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Endocrine. 2015 Apr;48(3):871-7. doi: 10.1007/s12020-014-0360-5. Epub 2014 Jul 27.

Changes in oxidized low-density lipoprotein cholesterol are associated with changes in handgrip strength in Japanese community-dwelling persons.

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Department of Community Medicine, Ehime University Graduate School of Medicine, Toon-city, Ehime, 791-0295, Japan,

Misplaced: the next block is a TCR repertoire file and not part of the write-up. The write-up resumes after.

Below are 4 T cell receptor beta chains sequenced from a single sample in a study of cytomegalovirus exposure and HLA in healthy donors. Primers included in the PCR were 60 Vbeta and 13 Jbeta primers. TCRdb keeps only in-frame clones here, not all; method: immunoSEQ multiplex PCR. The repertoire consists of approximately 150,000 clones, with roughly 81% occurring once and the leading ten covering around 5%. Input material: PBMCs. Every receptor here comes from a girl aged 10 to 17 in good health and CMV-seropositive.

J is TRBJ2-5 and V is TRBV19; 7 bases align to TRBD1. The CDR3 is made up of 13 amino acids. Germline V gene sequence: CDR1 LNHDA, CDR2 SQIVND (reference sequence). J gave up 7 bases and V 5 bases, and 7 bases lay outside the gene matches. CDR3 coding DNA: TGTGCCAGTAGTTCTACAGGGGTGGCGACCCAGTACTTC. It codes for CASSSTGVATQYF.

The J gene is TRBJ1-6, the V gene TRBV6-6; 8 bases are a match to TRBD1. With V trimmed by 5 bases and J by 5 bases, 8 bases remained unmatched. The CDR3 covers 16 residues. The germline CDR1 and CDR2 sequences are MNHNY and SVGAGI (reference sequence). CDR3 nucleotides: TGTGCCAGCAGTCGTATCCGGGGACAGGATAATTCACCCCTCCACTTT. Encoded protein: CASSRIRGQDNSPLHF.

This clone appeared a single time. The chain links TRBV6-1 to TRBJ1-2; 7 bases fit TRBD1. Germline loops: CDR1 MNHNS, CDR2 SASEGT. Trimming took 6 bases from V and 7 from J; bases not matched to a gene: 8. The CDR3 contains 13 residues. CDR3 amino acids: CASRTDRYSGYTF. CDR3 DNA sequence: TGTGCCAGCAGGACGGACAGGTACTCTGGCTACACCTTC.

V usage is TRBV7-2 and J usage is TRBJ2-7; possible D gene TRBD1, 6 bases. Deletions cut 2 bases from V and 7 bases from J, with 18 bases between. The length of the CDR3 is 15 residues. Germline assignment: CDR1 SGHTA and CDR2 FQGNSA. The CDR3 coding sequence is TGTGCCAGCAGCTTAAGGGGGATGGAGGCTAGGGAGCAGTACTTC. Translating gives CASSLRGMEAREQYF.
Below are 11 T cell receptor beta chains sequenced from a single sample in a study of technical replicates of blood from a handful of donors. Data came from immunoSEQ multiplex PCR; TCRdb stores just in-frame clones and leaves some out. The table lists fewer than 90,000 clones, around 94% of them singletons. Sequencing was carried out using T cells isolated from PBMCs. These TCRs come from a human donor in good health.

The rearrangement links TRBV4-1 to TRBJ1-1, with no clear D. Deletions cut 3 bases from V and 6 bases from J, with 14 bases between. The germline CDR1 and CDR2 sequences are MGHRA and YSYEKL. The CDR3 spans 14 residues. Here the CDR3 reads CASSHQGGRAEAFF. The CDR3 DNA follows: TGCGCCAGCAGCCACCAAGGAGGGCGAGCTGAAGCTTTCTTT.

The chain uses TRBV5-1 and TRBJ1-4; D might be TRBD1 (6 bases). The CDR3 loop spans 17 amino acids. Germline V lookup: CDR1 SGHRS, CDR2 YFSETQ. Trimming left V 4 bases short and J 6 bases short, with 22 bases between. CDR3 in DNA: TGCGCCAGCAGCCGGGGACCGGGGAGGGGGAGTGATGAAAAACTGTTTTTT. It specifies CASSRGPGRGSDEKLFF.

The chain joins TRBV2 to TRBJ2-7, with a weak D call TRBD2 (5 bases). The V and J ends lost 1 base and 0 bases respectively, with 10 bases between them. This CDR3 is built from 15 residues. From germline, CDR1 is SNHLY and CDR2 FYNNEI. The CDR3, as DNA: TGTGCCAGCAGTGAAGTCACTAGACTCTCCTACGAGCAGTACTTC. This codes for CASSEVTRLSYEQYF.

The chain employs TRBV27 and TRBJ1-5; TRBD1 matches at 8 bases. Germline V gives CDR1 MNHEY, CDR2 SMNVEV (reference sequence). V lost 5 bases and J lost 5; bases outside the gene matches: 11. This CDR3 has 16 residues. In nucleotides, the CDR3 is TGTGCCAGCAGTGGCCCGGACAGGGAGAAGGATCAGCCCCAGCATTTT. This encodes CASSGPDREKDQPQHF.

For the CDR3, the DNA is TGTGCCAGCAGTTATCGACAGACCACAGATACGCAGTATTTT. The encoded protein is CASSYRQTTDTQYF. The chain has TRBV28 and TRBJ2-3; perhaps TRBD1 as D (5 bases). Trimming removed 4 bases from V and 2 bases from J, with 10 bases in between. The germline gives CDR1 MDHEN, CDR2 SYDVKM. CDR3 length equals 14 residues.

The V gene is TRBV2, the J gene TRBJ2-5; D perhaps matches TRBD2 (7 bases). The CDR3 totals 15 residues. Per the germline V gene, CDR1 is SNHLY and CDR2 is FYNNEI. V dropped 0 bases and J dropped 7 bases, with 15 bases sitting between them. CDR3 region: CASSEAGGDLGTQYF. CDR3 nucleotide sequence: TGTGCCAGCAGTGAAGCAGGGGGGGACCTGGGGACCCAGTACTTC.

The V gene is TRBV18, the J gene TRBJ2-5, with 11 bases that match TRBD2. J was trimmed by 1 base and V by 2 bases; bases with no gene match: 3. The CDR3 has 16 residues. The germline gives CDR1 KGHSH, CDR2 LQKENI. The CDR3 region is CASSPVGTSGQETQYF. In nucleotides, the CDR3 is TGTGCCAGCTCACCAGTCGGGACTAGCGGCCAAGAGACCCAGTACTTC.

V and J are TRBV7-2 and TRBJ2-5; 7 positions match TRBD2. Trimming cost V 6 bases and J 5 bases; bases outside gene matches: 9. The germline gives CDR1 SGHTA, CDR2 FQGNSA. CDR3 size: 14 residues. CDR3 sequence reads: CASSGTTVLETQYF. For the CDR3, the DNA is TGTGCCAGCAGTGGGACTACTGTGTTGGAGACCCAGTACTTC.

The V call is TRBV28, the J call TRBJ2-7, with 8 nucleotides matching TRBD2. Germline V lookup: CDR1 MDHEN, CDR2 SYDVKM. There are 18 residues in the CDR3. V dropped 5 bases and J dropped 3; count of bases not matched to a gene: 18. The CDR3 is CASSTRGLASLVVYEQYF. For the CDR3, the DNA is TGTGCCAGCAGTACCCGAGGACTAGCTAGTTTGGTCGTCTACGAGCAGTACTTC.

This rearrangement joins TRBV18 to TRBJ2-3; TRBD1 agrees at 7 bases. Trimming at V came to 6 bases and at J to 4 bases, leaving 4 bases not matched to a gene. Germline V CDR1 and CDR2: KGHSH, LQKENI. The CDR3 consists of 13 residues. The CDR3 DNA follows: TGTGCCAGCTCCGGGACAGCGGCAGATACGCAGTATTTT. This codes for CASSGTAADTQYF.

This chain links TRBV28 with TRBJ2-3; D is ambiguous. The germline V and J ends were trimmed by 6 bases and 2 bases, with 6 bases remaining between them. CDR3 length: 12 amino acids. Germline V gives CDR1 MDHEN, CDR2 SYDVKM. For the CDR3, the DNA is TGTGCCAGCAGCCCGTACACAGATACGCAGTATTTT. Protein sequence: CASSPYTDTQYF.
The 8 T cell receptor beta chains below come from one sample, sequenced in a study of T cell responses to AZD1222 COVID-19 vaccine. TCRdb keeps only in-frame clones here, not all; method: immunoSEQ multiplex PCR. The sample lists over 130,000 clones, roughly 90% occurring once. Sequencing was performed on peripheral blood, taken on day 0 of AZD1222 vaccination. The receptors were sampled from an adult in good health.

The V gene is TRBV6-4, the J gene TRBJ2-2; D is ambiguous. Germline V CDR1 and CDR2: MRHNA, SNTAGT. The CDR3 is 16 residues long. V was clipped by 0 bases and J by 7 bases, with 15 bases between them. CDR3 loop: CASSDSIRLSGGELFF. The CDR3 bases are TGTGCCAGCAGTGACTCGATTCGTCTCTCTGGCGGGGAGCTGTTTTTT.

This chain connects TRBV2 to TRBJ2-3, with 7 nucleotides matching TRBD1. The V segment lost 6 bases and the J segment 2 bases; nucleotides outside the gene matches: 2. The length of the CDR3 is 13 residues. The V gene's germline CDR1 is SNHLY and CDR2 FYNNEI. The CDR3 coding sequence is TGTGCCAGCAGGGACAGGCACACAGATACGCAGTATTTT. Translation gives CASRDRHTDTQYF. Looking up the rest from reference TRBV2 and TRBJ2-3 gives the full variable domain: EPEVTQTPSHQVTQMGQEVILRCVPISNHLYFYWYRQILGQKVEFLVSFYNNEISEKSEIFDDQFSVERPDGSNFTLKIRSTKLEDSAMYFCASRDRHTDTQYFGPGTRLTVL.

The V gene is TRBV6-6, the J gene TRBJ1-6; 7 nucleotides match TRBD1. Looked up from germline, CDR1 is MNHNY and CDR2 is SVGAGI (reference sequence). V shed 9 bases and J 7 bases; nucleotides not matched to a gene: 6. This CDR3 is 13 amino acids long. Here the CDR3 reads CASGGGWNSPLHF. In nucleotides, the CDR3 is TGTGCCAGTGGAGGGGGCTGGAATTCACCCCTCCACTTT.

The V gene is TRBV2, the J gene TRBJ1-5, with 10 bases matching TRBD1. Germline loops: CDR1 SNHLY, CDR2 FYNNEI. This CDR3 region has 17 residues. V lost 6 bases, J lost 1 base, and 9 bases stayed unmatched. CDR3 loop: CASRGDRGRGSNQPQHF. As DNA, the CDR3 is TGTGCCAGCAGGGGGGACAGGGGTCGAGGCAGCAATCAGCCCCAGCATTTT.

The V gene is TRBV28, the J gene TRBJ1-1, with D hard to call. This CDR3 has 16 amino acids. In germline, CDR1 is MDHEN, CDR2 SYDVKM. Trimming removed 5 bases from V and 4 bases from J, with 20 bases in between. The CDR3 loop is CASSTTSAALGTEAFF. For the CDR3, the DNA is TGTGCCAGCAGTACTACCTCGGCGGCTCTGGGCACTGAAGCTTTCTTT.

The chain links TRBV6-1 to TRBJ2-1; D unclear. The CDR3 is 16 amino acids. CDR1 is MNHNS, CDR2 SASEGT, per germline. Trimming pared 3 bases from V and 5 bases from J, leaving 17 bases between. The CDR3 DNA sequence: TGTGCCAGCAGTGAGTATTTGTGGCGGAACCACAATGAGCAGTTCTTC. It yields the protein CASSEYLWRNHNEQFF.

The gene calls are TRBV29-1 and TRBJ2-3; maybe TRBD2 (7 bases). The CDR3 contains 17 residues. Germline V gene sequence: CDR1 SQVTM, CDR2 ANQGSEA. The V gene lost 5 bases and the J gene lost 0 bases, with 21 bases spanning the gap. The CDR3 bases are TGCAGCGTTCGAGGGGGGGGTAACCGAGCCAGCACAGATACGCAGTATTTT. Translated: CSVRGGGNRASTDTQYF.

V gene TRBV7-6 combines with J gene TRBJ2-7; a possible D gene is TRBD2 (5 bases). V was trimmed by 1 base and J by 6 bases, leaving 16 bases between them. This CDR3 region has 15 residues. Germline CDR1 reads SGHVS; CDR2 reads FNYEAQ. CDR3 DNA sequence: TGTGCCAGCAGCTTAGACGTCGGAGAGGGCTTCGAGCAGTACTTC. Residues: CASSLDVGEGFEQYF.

Nordic walking (NW), characterized by the use of two walking poles, has positive effects on several muscle groups. Muscle strength and mass decrease with age, and recently, this decrease is defined as sarcopenia. Sarcopenia may be triggered by oxidative stress. We investigated whether changes in the oxidative stress marker, malondialdehyde-modified low-density lipoprotein (MDA-LDL)/LDL-cholesterol (LDL-C) ratio are associated with change in handgrip strength (HGS), which is a useful indicator of sarcopenia, by a 12-week NW exercise among Japanese community-dwelling persons. The present study included 65 women aged 67±7 years and 9 men aged 71±8 years from a rural village. NW exercise of 120 min per week was performed for 12 weeks. Before and at the end of the 12-week intervention, various confounding factors and HGS were measured. 12-week changes in various factors were calculated by subtracting the baseline values from the 12-week values. Changes in HGS and follow-up HGS increased progressively with decreased changes in the MDA-LDL/LDL-C ratio after the 12-week walking exercise (r=-0.32, P=0.006 and r=-0.35, P=0.002, respectively). Multiple linear regression analysis showed that changes in HDL-C (β=0.26, P=0.019) and MDA-LDL/LDL-C ratio (β=-0.32, P=0.004) were significantly and independently associated with changes in HGS. When the data were further stratified by gender, change in the MDA-LDL/LDL-C ratio was significantly and similarly associated with change in HGS in women only. These results suggest that change in MDA-LDL/LDL-C ratio may be a predictor for HGS after a 12-week NW exercise in community-dwelling persons.

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